Major trading nations feel the heat of China-US trade spat

Almost all major trading nations, including China, Germany and even tiny Singapore, are smarting under the pressures of a prolonged impasse in global trade that has slowed economies across the globe.

China reports slowest economic growth since 1990 amidst a standoff with the United States while slumping exports sent Germany’s economy into reverse in the second quarter, with prospects of an early recovery slim as its manufacturers struggle amidst a global slowdown.
Overall output fell 0.1 per cent quarter-on-quarter, data showed on Wednesday. Germany’s economy minister said action would be needed to prevent a second consecutive quarter of contraction that would tip the country into recession.
The global slowdown, reinforced by Chinese industrial output expanding at its lowest rates in 17 years in July, has broadly impacted the euro zone, where corresponding data showed second quarter growth halved to 0.2 per cent.
Industrial production in China grew just 4.8 per cent in July compared to a year earlier, according to China's National Bureau of Statistics. That's the worst growth for that sector in 17 years.
The United States announcement on Tuesday that it would postpone new tariffs on several categories of Chinese-made consumer goods until December, instead of applying them in September as originally planned, while providing some reprieve in the trade war, is unlikely to reverse the slump in China’s manufacturing sector.
Singapore, which mainly depends on trade to keep its economy kicking, has been hit hard by the Sino-US trade war, which has disrupted world supply chains in a blow to business investment and corporate profits.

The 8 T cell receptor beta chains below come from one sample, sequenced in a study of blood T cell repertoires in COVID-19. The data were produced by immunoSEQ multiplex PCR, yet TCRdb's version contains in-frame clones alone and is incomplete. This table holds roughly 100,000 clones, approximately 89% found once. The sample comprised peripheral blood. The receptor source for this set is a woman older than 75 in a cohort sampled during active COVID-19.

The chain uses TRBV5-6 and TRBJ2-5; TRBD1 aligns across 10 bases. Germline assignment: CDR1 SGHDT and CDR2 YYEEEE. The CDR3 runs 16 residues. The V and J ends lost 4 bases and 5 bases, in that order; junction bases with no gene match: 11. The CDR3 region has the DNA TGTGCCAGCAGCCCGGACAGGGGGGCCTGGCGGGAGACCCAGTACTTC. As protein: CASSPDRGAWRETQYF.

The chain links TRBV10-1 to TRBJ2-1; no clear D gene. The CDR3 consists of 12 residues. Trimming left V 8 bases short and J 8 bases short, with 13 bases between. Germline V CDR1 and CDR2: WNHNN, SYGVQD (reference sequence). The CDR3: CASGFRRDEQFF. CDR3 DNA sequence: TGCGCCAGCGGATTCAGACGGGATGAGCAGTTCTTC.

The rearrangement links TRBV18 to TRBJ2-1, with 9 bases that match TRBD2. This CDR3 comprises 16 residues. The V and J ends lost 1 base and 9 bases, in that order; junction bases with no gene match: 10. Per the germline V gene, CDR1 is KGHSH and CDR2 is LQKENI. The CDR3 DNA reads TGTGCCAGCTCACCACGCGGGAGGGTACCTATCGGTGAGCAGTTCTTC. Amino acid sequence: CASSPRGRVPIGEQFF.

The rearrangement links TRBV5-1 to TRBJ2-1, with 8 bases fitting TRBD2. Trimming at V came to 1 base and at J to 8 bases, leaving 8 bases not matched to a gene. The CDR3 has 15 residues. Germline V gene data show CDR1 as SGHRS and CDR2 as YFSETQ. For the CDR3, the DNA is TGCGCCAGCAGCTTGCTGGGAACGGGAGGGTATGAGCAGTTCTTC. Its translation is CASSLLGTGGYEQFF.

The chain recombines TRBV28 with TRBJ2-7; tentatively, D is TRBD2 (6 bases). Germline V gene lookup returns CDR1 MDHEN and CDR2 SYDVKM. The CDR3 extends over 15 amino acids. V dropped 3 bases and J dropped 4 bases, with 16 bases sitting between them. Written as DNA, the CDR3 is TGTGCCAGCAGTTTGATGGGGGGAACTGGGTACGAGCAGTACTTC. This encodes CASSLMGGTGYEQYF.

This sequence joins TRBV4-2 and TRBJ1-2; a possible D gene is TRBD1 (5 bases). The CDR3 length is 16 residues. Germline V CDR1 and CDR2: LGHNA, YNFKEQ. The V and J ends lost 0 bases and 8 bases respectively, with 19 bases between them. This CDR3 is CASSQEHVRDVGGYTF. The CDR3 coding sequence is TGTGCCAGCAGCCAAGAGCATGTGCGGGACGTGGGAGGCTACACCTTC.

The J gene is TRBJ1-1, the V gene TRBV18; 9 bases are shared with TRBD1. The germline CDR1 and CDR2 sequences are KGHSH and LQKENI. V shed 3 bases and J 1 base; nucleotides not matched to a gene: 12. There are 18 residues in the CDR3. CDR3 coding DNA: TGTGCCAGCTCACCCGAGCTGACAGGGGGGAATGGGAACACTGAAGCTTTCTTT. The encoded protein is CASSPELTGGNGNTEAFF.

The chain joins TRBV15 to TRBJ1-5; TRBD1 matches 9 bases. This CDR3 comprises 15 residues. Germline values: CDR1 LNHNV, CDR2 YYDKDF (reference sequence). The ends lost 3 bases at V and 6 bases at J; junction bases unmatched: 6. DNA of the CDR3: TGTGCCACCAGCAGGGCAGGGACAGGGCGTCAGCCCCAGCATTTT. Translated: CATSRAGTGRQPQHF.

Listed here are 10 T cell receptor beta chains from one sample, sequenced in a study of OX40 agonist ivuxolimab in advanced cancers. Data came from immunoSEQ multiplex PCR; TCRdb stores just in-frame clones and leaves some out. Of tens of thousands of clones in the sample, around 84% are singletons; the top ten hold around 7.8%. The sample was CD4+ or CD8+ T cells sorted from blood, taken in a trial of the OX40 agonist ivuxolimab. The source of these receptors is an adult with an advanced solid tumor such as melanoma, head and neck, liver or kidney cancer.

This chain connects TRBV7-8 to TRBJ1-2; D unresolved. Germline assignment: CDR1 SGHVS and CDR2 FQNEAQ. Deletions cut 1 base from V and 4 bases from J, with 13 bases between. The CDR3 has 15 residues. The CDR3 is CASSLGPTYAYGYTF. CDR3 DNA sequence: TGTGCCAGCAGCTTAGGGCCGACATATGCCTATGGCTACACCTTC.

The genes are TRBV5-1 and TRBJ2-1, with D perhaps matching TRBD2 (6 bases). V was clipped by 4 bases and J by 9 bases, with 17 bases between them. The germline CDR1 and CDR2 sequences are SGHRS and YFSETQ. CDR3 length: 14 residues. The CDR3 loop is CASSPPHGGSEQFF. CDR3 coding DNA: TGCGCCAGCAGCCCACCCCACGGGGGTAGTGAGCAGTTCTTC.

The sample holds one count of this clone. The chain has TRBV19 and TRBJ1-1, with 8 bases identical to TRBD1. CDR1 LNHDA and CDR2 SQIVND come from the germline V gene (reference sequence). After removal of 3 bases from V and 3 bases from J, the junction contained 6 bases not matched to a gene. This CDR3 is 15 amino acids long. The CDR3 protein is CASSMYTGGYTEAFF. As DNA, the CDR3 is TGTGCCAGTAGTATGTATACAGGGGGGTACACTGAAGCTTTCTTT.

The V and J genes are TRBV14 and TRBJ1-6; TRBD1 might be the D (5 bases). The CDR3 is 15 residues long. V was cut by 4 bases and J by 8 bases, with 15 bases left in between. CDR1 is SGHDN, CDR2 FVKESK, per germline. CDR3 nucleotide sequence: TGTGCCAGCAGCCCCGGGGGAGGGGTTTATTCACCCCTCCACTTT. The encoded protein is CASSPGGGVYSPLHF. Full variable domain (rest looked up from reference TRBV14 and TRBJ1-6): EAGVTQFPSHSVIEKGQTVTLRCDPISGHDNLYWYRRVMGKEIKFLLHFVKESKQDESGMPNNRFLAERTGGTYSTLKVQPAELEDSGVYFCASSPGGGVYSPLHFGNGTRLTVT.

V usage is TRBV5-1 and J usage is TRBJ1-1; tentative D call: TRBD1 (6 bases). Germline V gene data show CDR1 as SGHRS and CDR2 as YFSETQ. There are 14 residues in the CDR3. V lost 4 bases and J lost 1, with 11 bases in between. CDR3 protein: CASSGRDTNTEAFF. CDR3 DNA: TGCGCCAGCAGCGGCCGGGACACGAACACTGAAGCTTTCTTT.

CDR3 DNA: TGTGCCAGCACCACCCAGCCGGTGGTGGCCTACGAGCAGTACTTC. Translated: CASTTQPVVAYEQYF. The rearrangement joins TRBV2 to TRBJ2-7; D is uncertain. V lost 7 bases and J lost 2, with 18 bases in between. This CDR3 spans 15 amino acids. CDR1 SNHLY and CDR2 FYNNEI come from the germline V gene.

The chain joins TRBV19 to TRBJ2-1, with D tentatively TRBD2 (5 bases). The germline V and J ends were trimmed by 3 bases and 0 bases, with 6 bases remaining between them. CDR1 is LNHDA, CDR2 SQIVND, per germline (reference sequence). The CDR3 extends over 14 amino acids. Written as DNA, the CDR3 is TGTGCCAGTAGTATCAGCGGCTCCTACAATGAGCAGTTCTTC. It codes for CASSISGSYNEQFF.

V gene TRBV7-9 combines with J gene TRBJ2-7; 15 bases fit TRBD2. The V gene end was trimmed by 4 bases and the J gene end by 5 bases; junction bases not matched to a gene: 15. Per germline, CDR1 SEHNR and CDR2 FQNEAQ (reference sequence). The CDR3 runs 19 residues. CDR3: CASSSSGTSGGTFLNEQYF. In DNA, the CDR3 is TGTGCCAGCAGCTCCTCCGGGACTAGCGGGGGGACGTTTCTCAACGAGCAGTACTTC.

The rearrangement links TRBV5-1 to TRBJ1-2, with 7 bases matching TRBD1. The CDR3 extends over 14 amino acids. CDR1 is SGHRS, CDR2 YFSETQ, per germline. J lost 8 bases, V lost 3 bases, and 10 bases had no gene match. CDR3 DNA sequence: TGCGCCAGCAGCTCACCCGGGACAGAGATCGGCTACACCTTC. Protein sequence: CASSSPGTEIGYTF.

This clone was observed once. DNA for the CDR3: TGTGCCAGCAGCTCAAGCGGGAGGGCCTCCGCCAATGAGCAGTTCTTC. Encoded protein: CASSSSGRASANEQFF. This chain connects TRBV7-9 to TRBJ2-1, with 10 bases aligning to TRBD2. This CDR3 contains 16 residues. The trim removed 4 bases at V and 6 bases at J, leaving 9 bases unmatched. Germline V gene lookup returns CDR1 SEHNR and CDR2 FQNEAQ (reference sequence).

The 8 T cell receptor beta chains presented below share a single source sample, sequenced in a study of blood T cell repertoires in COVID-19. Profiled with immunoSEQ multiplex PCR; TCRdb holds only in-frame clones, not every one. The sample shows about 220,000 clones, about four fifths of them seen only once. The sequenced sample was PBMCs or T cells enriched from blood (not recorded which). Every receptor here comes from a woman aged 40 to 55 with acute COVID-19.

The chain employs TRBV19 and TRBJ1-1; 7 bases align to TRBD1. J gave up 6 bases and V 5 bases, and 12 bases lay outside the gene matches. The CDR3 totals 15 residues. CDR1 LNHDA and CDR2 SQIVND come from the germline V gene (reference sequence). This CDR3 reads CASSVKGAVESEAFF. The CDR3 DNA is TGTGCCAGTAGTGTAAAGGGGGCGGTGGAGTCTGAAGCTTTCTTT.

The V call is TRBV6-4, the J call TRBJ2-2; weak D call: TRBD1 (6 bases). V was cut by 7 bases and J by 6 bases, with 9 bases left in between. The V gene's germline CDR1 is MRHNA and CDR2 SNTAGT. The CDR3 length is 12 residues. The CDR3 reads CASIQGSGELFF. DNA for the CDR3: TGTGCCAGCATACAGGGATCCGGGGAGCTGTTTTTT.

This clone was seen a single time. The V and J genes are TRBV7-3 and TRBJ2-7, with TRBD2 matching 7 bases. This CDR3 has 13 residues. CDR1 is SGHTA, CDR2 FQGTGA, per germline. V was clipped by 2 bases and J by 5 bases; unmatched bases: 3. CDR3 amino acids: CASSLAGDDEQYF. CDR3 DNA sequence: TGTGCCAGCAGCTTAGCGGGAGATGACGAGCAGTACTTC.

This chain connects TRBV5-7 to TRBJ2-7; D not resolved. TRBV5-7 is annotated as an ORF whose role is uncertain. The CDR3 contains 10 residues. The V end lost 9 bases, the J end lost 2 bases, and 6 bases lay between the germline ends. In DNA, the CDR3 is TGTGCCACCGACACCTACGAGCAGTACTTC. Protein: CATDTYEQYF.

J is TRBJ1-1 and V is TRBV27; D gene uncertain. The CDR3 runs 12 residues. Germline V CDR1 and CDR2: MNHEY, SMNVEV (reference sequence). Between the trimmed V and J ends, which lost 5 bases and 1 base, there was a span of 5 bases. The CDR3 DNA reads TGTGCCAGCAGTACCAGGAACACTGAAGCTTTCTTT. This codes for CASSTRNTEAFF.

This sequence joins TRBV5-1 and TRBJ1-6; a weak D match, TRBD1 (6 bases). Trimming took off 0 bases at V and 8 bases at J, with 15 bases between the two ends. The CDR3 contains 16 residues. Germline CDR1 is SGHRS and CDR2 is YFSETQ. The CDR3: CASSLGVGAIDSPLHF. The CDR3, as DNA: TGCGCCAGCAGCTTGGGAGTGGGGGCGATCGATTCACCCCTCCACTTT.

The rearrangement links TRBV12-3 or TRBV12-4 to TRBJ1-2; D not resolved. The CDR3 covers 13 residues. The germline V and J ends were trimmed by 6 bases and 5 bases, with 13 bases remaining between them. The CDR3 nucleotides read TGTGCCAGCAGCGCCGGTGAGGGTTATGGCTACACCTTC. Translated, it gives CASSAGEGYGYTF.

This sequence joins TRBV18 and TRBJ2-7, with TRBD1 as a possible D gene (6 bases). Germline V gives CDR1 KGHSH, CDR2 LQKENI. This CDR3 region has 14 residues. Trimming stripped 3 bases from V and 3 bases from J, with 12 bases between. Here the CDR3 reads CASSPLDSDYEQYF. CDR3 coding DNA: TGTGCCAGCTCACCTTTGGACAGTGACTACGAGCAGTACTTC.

"Obviously, it feels like the storm is coming if you look at the whole macroeconomic fundamentals softening," said Selena Ling, head of treasury and strategy at OCBC Bank.
More importantly, China’s retail sales growth, a measure of consumption demand, was at a worse than expected 7.6 per cent in July against 8.6 per cent in the year earlier.
The pressures of slowing growth may force Beijing to cede to US demands and might give greater incentives to make larger comprises in any trade deal with the United States. China's central bank might also be pressured to cut interest rates, as other global central banks have done, say reports.
Singapore slashed its full-year economic growth forecast on Tuesday as global conditions were seen worsening and data confirmed the slowest growth rate in a decade amid mounting fears of recession in the city-state.
The government cut its forecast range for gross domestic product in Singapore - often seen as a bellwether for global growth because international trade dwarfs its domestic economy - to zero to 1 per cent from its previous 1.5-2.5 per cent projection.
Singapore’s trade ministry flagged a host of growing economic risks, including Hong Kong's political situation, the Japan-Korea trade dispute, the Sino-US tariff war, slowing growth in China and Brexit.
"Looking ahead, GDP growth in many of Singapore's key final demand markets in the second half of 2019 is expected to slow from, or remain similar to, that recorded in the first half," the trade ministry said in a statement on Tuesday.
New Zealand, India and Thailand all cut interest rates last week, signalling major concerns about the outlook for economic growth. Last month, the U.S. Federal Reserve cut interest rates for the first time since 2008.